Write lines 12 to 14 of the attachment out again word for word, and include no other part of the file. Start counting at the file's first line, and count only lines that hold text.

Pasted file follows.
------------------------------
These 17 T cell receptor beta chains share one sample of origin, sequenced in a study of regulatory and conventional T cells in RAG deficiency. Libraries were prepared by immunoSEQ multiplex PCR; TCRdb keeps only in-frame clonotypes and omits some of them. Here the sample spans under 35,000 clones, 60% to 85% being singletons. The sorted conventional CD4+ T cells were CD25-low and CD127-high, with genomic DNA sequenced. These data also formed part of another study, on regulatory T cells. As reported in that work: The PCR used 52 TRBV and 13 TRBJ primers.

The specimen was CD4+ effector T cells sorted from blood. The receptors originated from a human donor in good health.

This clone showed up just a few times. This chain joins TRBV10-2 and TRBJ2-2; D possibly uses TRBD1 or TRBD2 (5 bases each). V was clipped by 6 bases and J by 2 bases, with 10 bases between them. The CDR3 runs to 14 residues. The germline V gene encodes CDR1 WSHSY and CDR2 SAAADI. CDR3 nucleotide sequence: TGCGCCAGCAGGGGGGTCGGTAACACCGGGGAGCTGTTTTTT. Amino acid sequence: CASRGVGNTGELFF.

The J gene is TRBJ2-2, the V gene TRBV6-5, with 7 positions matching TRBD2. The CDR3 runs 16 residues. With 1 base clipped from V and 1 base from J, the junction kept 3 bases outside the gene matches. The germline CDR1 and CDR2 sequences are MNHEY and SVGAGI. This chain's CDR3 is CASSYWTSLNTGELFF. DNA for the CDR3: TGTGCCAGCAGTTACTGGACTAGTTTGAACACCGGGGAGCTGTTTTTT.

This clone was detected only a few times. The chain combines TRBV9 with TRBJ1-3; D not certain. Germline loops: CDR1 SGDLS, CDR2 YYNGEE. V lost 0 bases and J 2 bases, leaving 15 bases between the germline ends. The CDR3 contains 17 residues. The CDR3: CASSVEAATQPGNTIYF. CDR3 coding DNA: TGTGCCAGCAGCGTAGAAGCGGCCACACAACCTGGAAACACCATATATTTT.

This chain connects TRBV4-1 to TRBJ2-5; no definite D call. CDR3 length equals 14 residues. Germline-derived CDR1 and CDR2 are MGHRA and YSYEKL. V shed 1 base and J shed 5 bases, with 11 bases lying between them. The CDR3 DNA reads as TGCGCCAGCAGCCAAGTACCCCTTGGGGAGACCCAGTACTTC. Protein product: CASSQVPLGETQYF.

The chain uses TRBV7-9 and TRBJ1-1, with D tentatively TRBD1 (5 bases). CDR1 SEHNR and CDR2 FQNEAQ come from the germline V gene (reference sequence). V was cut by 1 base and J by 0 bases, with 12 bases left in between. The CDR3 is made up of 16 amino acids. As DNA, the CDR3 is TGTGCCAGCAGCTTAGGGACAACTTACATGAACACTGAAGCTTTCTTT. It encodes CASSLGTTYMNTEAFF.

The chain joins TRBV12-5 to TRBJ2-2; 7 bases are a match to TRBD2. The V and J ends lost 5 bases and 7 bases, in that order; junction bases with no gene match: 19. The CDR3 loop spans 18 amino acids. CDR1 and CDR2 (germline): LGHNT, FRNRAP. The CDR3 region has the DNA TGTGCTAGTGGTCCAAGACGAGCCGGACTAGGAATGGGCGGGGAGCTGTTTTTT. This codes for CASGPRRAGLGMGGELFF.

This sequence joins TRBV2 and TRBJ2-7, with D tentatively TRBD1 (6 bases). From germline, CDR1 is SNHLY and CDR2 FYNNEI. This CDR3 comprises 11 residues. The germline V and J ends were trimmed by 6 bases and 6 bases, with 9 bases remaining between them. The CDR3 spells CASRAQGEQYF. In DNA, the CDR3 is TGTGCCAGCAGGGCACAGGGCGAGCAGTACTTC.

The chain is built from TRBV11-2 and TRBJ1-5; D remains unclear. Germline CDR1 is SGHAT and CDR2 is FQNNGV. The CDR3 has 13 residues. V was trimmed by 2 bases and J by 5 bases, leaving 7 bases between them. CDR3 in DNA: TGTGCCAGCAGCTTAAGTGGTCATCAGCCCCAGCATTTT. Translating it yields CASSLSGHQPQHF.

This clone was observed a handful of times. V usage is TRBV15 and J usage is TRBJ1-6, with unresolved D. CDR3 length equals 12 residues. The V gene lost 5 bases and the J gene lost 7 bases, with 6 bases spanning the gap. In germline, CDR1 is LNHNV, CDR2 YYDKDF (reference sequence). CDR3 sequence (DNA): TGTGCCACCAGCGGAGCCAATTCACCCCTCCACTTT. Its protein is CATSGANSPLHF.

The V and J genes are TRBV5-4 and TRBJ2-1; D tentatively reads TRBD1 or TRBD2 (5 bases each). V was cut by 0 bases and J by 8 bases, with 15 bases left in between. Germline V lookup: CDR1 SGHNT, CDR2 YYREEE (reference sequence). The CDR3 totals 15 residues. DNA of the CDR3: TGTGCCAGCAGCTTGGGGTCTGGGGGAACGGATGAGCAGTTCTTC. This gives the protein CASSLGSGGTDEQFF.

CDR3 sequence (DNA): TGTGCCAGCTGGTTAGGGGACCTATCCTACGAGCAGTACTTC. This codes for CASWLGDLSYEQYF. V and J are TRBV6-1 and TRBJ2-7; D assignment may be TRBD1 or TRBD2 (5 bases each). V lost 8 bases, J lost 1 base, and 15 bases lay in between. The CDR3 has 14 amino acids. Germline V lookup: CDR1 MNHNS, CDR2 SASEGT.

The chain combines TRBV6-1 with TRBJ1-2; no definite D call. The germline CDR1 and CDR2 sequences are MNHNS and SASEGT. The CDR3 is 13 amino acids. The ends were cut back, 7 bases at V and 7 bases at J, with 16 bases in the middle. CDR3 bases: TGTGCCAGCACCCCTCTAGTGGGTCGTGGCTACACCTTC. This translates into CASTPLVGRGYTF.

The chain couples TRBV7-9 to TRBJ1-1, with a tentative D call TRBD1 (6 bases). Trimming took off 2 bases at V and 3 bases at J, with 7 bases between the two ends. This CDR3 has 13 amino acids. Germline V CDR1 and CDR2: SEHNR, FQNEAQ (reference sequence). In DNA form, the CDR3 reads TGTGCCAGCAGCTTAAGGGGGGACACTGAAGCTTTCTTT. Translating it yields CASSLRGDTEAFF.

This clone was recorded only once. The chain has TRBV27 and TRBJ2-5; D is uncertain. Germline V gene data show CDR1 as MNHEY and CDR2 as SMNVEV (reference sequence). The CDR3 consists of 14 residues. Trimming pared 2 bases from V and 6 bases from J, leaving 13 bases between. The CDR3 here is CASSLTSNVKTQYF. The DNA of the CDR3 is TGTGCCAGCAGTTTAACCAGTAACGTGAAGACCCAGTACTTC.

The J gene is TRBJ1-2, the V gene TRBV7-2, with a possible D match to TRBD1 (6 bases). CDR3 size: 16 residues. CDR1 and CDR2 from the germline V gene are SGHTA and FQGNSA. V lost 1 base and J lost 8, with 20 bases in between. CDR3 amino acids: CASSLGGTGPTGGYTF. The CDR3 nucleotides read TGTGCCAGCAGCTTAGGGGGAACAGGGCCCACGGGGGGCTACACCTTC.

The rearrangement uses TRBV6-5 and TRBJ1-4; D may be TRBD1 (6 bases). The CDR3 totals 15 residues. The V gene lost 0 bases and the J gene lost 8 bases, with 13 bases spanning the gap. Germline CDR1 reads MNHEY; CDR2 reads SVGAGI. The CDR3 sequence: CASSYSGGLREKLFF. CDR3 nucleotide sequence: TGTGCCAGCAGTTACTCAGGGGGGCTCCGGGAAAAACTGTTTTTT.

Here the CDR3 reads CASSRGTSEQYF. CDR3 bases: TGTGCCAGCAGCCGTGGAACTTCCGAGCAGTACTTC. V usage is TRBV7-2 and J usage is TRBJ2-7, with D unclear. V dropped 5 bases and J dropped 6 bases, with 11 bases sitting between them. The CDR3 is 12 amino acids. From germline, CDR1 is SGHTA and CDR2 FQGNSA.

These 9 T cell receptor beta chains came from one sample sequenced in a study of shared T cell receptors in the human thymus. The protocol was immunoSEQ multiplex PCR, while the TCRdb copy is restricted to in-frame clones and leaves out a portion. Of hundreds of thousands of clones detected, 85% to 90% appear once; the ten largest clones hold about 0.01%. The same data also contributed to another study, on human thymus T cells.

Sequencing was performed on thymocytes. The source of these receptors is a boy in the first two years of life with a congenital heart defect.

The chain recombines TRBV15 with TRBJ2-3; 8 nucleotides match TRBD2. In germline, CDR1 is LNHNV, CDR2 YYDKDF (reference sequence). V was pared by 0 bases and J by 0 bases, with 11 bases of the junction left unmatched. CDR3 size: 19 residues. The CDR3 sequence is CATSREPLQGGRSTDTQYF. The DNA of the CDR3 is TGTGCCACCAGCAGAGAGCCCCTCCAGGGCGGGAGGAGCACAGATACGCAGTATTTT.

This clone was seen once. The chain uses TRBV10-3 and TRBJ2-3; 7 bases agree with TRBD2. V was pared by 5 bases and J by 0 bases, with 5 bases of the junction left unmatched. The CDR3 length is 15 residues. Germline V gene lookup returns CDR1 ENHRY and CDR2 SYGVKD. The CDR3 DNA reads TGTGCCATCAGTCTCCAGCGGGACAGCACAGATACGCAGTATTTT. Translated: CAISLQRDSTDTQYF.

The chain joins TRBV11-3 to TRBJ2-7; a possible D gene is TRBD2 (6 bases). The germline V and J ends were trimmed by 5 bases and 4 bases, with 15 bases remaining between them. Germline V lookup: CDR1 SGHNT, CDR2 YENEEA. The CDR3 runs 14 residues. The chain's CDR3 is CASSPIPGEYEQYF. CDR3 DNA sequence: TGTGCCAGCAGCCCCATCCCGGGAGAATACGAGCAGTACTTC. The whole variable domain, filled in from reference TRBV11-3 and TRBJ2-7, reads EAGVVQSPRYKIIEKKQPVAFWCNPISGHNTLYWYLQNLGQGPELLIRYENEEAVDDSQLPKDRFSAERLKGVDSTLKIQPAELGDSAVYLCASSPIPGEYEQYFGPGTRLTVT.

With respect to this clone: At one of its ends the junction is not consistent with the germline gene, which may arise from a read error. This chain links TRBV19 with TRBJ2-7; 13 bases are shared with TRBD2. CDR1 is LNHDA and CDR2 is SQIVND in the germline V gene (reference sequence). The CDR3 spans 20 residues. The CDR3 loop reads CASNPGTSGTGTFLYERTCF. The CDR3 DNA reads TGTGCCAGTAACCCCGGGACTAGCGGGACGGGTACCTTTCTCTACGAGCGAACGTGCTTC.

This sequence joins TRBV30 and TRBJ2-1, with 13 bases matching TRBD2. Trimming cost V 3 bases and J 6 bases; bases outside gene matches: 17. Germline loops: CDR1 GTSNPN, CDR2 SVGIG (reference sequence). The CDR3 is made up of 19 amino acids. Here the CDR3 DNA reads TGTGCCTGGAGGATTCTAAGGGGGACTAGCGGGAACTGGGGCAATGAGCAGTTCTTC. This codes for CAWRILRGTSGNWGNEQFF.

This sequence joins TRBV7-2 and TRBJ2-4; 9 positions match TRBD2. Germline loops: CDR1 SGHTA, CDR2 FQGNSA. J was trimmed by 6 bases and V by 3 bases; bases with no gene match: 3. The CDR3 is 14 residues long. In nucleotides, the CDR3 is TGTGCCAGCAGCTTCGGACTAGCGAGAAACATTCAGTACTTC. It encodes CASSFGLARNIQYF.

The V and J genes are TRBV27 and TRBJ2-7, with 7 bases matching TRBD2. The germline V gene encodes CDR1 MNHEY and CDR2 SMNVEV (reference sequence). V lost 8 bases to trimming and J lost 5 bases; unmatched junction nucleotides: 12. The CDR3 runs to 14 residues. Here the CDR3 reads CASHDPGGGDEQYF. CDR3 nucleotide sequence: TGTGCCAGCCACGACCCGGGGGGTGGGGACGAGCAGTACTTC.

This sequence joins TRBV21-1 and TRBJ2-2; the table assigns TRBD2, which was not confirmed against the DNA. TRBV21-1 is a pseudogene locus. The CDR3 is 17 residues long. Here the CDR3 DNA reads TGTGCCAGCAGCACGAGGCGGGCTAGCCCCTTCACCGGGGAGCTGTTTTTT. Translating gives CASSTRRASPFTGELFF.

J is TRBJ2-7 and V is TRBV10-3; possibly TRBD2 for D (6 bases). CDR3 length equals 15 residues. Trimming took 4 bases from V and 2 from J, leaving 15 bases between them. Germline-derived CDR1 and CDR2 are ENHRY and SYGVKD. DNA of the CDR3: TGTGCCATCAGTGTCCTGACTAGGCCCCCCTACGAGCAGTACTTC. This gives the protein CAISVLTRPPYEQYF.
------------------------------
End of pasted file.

The V and J genes are TRBV5-4 and TRBJ2-1; D tentatively reads TRBD1 or TRBD2 (5 bases each). V was cut by 0 bases and J by 8 bases, with 15 bases left in between. Germline V lookup: CDR1 SGHNT, CDR2 YYREEE (reference sequence). The CDR3 totals 15 residues. DNA of the CDR3: TGTGCCAGCAGCTTGGGGTCTGGGGGAACGGATGAGCAGTTCTTC. This gives the protein CASSLGSGGTDEQFF.

CDR3 sequence (DNA): TGTGCCAGCTGGTTAGGGGACCTATCCTACGAGCAGTACTTC. This codes for CASWLGDLSYEQYF. V and J are TRBV6-1 and TRBJ2-7; D assignment may be TRBD1 or TRBD2 (5 bases each). V lost 8 bases, J lost 1 base, and 15 bases lay in between. The CDR3 has 14 amino acids. Germline V lookup: CDR1 MNHNS, CDR2 SASEGT.

The chain combines TRBV6-1 with TRBJ1-2; no definite D call. The germline CDR1 and CDR2 sequences are MNHNS and SASEGT. The CDR3 is 13 amino acids. The ends were cut back, 7 bases at V and 7 bases at J, with 16 bases in the middle. CDR3 bases: TGTGCCAGCACCCCTCTAGTGGGTCGTGGCTACACCTTC. This translates into CASTPLVGRGYTF.